A woman lost a third of her bodyweight after surgery to remove a 26kg ovarian cyst – the weight of seven newborn babies.
Despite multiple negative pregnancy tests, doctors insisted Keely Favell must be pregnant as her stomach grew in size.
When asked questions about baby due dates, she spared people’s embarrassment by playing along.
But the 28-year-old believed herself to be “just fat”.
Ms Favell, from Swansea, started gaining weight in 2014.
“I’ve always been chunky, but over the course of a couple of years, I gradually got this tummy,” she said.
“It crept up so slowly that I didn’t know anything was wrong – I just thought I was putting on timber.
“I’ve been with my partner Jamie Gibbins for 10 years and we did wonder a few times if I was pregnant – but we did home tests and they always ruled it out.”
She said it was “so embarrassing” explaining she was not pregnant: “I’d go along with it to spare everyone the blushes.”
After blacking out in her office admin job, Ms Favell plucked up the courage to see a GP in 2016, who said she must be pregnant despite blood negative tests.
“Looking at me, anyone would have thought I was nine months gone.
What is an ovarian cyst?
- It is a fluid-filled sac that develops on a woman’s ovary. They are very common and do not usually cause any symptoms
- Most ovarian cysts occur naturally and disappear in a few months without needing any treatment
- Cysts may affect both ovaries at the same time, or they may only affect one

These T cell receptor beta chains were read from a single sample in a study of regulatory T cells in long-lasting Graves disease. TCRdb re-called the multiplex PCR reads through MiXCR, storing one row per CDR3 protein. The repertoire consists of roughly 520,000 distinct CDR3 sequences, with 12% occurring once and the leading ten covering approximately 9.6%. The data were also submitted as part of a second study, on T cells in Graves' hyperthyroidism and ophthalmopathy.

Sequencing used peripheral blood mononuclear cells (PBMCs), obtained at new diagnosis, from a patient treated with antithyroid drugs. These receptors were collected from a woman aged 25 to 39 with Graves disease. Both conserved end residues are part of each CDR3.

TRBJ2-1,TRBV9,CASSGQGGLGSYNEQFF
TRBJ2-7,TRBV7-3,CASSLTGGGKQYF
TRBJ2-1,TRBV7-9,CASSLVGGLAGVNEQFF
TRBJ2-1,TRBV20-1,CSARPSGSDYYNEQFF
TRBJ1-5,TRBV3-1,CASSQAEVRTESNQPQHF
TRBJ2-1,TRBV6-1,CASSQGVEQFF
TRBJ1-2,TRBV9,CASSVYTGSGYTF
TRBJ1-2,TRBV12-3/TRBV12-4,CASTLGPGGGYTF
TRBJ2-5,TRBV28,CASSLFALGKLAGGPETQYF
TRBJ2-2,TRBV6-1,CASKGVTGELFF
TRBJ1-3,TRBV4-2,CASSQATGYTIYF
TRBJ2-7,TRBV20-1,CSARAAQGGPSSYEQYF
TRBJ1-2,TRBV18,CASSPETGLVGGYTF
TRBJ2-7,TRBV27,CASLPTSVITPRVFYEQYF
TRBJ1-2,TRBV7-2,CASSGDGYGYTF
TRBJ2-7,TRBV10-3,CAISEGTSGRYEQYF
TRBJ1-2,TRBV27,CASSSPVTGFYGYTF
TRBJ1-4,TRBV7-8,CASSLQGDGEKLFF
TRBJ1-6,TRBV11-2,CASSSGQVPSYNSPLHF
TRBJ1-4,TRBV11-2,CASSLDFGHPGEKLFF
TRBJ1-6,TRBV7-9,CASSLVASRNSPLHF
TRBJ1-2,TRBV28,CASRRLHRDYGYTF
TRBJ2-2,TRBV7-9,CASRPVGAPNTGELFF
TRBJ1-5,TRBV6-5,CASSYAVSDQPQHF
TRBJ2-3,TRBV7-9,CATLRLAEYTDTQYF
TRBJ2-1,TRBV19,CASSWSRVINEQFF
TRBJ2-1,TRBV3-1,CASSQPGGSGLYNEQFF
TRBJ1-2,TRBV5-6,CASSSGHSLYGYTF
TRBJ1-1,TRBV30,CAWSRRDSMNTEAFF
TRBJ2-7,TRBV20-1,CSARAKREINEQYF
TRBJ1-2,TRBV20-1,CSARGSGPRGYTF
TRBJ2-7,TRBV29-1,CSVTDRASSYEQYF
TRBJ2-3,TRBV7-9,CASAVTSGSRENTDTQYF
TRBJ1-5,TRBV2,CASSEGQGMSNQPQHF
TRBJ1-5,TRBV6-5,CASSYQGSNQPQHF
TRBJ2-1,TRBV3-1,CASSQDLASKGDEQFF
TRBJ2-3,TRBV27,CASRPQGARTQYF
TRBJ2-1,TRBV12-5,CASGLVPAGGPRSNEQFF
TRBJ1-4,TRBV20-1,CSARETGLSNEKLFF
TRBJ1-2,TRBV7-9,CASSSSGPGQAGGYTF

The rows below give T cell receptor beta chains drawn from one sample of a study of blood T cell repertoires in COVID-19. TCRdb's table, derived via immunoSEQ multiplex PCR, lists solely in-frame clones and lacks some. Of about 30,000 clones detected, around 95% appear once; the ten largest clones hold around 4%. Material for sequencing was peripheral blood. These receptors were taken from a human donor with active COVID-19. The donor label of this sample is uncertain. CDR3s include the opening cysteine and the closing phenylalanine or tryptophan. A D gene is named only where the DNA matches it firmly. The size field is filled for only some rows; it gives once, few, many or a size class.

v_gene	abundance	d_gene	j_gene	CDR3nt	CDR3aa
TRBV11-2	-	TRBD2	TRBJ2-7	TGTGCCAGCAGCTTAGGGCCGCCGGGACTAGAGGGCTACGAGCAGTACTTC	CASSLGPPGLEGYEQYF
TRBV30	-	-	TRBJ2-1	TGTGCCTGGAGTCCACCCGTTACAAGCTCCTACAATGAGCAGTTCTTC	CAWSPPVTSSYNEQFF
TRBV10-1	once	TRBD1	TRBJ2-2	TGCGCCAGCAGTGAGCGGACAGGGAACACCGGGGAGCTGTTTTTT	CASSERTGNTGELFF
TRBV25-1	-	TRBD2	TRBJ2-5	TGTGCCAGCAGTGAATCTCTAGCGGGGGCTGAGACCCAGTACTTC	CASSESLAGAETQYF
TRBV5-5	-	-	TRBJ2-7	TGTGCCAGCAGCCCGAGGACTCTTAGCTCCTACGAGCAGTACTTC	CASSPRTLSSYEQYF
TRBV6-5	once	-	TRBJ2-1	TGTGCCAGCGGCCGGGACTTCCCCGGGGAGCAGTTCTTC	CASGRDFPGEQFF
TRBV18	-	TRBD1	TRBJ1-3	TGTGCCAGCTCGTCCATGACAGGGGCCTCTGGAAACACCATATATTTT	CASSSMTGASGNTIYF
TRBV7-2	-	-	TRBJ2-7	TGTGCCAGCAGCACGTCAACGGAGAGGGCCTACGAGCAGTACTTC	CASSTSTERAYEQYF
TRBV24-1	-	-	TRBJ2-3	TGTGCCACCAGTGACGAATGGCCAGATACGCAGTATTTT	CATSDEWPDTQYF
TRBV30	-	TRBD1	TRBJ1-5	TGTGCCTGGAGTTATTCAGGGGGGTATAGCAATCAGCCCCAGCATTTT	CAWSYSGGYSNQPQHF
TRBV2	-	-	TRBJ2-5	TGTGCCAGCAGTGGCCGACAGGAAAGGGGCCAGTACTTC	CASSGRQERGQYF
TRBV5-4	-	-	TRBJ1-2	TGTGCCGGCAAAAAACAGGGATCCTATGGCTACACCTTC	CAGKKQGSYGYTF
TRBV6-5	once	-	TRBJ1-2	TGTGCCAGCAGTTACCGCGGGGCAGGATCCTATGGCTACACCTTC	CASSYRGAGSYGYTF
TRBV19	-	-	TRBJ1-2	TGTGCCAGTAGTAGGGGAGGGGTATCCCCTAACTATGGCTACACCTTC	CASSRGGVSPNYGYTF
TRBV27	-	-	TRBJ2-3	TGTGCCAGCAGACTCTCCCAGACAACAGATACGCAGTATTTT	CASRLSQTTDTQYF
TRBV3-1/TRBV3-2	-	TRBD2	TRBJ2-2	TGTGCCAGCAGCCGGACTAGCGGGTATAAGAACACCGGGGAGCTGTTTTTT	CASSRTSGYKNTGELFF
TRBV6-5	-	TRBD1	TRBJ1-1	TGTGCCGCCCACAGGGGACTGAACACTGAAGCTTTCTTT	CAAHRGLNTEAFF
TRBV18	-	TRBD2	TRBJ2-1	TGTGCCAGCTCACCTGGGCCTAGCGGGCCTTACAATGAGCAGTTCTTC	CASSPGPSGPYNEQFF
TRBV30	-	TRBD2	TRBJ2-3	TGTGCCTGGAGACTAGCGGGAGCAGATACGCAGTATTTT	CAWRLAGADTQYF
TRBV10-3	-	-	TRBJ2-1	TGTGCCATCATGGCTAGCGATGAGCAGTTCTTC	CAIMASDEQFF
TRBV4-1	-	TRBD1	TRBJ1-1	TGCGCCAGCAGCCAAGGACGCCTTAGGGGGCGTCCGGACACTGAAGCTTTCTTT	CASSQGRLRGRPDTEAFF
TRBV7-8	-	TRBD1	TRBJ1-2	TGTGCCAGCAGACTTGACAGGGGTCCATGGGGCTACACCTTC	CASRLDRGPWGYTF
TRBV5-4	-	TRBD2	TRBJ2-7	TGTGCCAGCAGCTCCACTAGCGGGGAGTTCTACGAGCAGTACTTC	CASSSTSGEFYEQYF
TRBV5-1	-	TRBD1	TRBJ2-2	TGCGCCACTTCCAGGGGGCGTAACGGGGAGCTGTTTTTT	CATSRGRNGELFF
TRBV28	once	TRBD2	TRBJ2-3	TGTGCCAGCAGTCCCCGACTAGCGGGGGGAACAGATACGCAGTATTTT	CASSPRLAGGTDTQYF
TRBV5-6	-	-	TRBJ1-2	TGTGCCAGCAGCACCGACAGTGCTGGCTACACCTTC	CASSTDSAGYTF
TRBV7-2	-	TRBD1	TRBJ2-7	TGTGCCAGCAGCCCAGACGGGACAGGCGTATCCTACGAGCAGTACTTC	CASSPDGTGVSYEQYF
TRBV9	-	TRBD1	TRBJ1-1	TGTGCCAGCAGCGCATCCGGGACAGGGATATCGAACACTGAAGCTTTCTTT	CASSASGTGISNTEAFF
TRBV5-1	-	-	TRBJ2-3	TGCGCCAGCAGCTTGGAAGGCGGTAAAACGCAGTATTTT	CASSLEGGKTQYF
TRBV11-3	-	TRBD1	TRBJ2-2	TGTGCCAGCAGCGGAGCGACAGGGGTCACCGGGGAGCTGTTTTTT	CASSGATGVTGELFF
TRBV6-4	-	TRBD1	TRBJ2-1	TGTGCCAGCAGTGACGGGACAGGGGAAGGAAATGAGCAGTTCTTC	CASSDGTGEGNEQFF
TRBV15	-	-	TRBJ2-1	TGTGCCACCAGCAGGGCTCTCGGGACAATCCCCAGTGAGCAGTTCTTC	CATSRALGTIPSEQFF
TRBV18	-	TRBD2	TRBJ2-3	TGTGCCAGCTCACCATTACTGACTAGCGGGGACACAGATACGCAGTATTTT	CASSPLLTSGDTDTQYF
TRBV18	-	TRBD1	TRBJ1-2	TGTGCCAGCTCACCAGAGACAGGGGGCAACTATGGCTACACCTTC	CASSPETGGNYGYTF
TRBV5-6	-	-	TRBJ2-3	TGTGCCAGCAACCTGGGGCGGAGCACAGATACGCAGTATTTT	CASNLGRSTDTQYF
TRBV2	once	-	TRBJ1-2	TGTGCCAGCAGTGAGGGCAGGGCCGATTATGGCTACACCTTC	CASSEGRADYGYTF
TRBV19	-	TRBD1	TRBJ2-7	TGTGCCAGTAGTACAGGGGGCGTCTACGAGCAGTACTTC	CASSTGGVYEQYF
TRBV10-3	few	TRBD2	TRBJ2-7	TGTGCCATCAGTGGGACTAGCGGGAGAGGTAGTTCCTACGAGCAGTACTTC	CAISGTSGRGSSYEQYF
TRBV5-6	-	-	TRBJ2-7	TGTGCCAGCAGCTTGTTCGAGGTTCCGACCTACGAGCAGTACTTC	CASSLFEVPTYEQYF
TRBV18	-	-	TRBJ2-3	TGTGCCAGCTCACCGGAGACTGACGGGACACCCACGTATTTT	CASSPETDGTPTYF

- They only causes symptoms if it splits (ruptures), is very large, or blocks the blood supply to the ovaries
- Some of the symptoms can include pelvic pain, pain during sex, needing to go to the toilet regularly, bloating and swollen stomach
“It wasn’t the first time I’d been mistaken for an expectant mum… People had seen me waddling around, carrying this lump, and I’d been asked a few times when I was due.”
Still believing Ms Favell to be pregnant, her GP referred her for an ultrasound scan in January last year.
“I was lying there with Jamie beside me as the radiologist moved the probe over my tummy. I saw her eyes widen in horror, but the screen was just blank.
“The look on her face said it all – something was wrong, and when she said she had to get a consultant I started to panic. Jamie did his best to reassure me but I felt paralysed with fear.”
She was sent for an emergency CT scan which revealed a cyst surrounded by fluid.
“[The consultant] told me I wasn’t fat all – I was actually quite thin.”
Ms Favell was referred to a high-risk obstetrics consultant and examined in February last year.
“By this time, even walking was a struggle and I had difficulty breathing.
“I’ll never forget the look of shock on his face when the consultant examined me. He said I had a large ovarian mass and the only option was surgery. He couldn’t say what it was, exactly, or how big.”
The cyst was finally removed in March last year, and was revealed to be 26kg the weight of a seven or eight-year-old child – or seven average-sized newborn babies.
“They explained how big this cyst was and showed me the pictures – I couldn’t believe I’d been walking around for so long carrying this medical alien.
“It looked like a massive pile of ice cream so I called it Mr Whippy.”
Ms Favell has been left with a large scar and stretch marks, but will still be able to have children.
“I lost sight of how difficult even simple things like driving a car or walking up the stairs had become. Losing my lump gave me my life back – I can’t thank my surgeon enough.”